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Offshore Wind

March 4, 2024

The popular science and technology themed television sitcom, The Big Bang Theory, ran for twelve seasons and 279 episodes from 2007-2019. The peculiarities of scientists and engineers were exaggerated for comedic effect, especially in the case of physicist, Sheldon Cooper. Sheldon had many strange interests, such as creating an online video series called Fun with Flags.[1] The first episode of the video series, Bavaria, had Sheldon's girlfriend dressed as a pretzel. Several flags that missed Sheldon's attention were those associated with the Beaufort wind force scale, as shown in the figure.

Warning flags associated with the Beaufort wind force scale. One pennant signifies wind speeds of 22-33 knots (25-38 miles per hour), two pennants signify wind speeds of 34-47 knots (39-54 miles per hour), and a square flag signifies wind speeds of 48 and higher knots (55 and higher miles per hour).

My baby boomer generation is known to be strange for many traits, a precursor of which might be the fact that I learned these in elementary school. (Created using Inkscape.)

This wind force scale was devised in 1805 by Royal Navy officer, Francis Beaufort(1774-1857), as a means to quantify wind speed data in ships' logs. Its first use was during the 1831-1836 voyage of the HMS Beagle with Charles Darwin on board. Wind force was initially observed by its affect on a ship's sails; but, with the advent of steam power, the wind force was estimated by the height of sea waves. Presently, there are electronic instruments that give a more precise measure.

Beaufort Wind Force Scale
Scale Winds Knots Miles/Hour Kilometers/Hour
0 Calm ≤ 1 ≤ 1 ≤ 2
1 Light Air 1-3 1-3 2-5
2 Light Breeze 4-6 4-7 6-11
3 Gentle Breeze 7-10 8-12 12-19
4 Moderate Breeze 11-16 13-18 20-28
5 Fresh Breeze 17-21 19-24 29-38
6 Strong Breeze 22-27 25-31 39-49
7 High Wind 28-33 32-38 50-61
8 Gale 34-40 39-46 62-74
9 Strong Gale 41-47 47-54 75-88
10 Storm 48-55 55-63 89-102
11 Violent Storm 56-63 64-72 103-117
12 Hurricane ≥ 64 ≥ 73 ≥ 118

Wind was important to the ancient Greeks, who were a seafaring people. As I wrote in a previous article (Educated Guessing, December 7, 2020), Book II of Homer's Iliad lists 1186 Greek ships that transported troops to fight in the Trojan War. The Greeks personified the four winds, called the Anemoi, as gods, with Boreas as the north wind, Zephyrus as the west wind, Notus as the south wind, and Eurus as the east wind.

The winds were mysterious enough to the ancients that they were considered to be gods. Science has replaced this romantic notion by explaining wind as a consequence of a temperature gradient between regions heated by the Sun. Since air above land heats and cools faster than the air above water, warm air above land expands and rises by insolation during the day. This causes heavier, cooler air to rush in to take its place, thereby creating wind. At night, this process is reversed. Strong winds are the principal reason why siting wind turbines offshore is a sensible approach.

Wind speed map for United States offshore wind energy. (Figure 17 of Ref. 3.[3] Click for larger image.)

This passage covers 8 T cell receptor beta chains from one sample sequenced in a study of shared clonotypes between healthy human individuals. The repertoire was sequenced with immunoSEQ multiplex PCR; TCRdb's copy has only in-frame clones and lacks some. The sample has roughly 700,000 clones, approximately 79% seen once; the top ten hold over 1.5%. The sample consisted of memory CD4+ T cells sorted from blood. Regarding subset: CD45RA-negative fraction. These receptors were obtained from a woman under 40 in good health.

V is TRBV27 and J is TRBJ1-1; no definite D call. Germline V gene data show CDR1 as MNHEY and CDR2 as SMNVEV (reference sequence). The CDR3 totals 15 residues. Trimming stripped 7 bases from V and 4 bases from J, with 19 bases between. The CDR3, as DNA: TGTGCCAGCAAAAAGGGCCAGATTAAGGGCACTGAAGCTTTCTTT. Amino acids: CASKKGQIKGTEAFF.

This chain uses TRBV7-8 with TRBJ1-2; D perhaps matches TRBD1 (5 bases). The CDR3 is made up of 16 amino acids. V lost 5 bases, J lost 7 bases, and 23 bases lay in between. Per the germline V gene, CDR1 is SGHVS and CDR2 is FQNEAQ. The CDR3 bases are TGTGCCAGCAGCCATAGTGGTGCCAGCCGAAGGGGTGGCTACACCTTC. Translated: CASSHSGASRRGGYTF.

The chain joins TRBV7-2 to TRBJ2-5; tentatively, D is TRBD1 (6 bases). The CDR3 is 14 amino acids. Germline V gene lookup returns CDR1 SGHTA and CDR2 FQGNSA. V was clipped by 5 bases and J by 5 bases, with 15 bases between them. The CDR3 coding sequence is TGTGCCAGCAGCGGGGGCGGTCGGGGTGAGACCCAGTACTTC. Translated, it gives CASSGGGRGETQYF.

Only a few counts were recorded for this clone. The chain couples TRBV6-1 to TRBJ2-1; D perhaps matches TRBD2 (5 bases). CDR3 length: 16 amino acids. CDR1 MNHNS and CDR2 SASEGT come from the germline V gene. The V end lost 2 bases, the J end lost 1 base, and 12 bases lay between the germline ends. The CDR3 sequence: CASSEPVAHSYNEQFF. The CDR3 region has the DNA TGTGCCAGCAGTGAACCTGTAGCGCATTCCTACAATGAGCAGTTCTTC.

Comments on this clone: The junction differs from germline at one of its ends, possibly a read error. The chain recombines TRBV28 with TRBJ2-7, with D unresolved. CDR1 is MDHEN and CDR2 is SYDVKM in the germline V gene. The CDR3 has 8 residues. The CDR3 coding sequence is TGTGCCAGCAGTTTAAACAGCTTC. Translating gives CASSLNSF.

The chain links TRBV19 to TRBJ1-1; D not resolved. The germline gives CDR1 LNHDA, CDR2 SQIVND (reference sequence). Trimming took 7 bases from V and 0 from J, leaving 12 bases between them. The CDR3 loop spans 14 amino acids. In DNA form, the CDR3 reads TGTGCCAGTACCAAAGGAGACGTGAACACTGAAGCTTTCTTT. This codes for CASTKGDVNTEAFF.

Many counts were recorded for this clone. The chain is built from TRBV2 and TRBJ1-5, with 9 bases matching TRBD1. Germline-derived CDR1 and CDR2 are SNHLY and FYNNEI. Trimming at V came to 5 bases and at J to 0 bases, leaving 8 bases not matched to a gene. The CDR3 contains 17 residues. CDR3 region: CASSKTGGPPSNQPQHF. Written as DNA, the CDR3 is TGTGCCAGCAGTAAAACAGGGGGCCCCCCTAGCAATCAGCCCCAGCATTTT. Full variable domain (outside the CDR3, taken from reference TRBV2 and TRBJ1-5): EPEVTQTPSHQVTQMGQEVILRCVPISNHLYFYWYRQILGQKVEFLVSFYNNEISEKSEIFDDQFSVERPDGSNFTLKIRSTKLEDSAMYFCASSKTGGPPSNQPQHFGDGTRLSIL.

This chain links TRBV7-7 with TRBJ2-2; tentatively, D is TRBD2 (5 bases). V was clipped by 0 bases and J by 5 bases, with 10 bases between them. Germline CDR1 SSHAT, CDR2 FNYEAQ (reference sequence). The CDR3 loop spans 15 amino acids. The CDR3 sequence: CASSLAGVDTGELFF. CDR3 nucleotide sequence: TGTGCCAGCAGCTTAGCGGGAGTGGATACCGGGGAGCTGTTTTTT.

One obstacle to offshore wind power has been community resistance to having wind turbines spoil the ocean view from their beachfront homes. However, people are now seeing that transitioning away from fossil fuel energy is essential to preventing their beachfront homes from being washed into the sea. There were also concerns that offshore wind turbine operations would adversely impact the marine ecosystem and fishing. As the following map shows, the United States has considerable wind energy throughout the contiguous 48 states, albeit less than the wind energy offshore. Siting wind turbines on land allowed an early access to wind energy, since erecting a wind turbine on land is easier than at sea, and there is an easy connection to the terrestrial power grid.

United States average annual wind speed at 80 meters. An average wind speed greater than 6.5 meters per second is suitable for wind power development. Wind turbines higher than 80 meter have access to greater wind speeds. (United States Department of Energy map, also available as a PDF file here. Click for larger image.)

As I first read on Slashdot, one of my favorite computer technology websites, a portion of the first large scale United States offshore wind project, Vineyard Wind 1, achieved first power on January 2, 2024.[4] On that date, one turbine provided about five megawatts of electricity to the power grid. Vineyard Wind 1 was the first United States offshore wind project to get full federal approval.[5] Vineyard Wind 1 is placed in federal wind energy area OCS-A-0501, which is 15 miles south of Martha's Vineyard and Nantucket (see map).[6] When completed, Vineyard Wind 1 will have 62 turbines with 321-foot-long blades spaced about a mile apart providing up to 800 megawatts of power through subsea electrical cables to mainland Massachusetts, 35 miles distant.[5] That's enough power for 400,000 homes.[5]

South Fork Wind, a much smaller offshore wind project off Long Island, New York, began producing electricity in early December, 2023.[5,7] When completed, this 132 megawatt wind farm will supply electricity to 70,000 homes in East Hampton, New York, the easternmost town in the state of New York. Its twelve turbines will not be visible at the East Hampton beaches.[7]

Location of Vineyard Wind 1.

(Created using Inkscape from this base map, and data from Vineyard Website.[6] Click for larger image.)

References:

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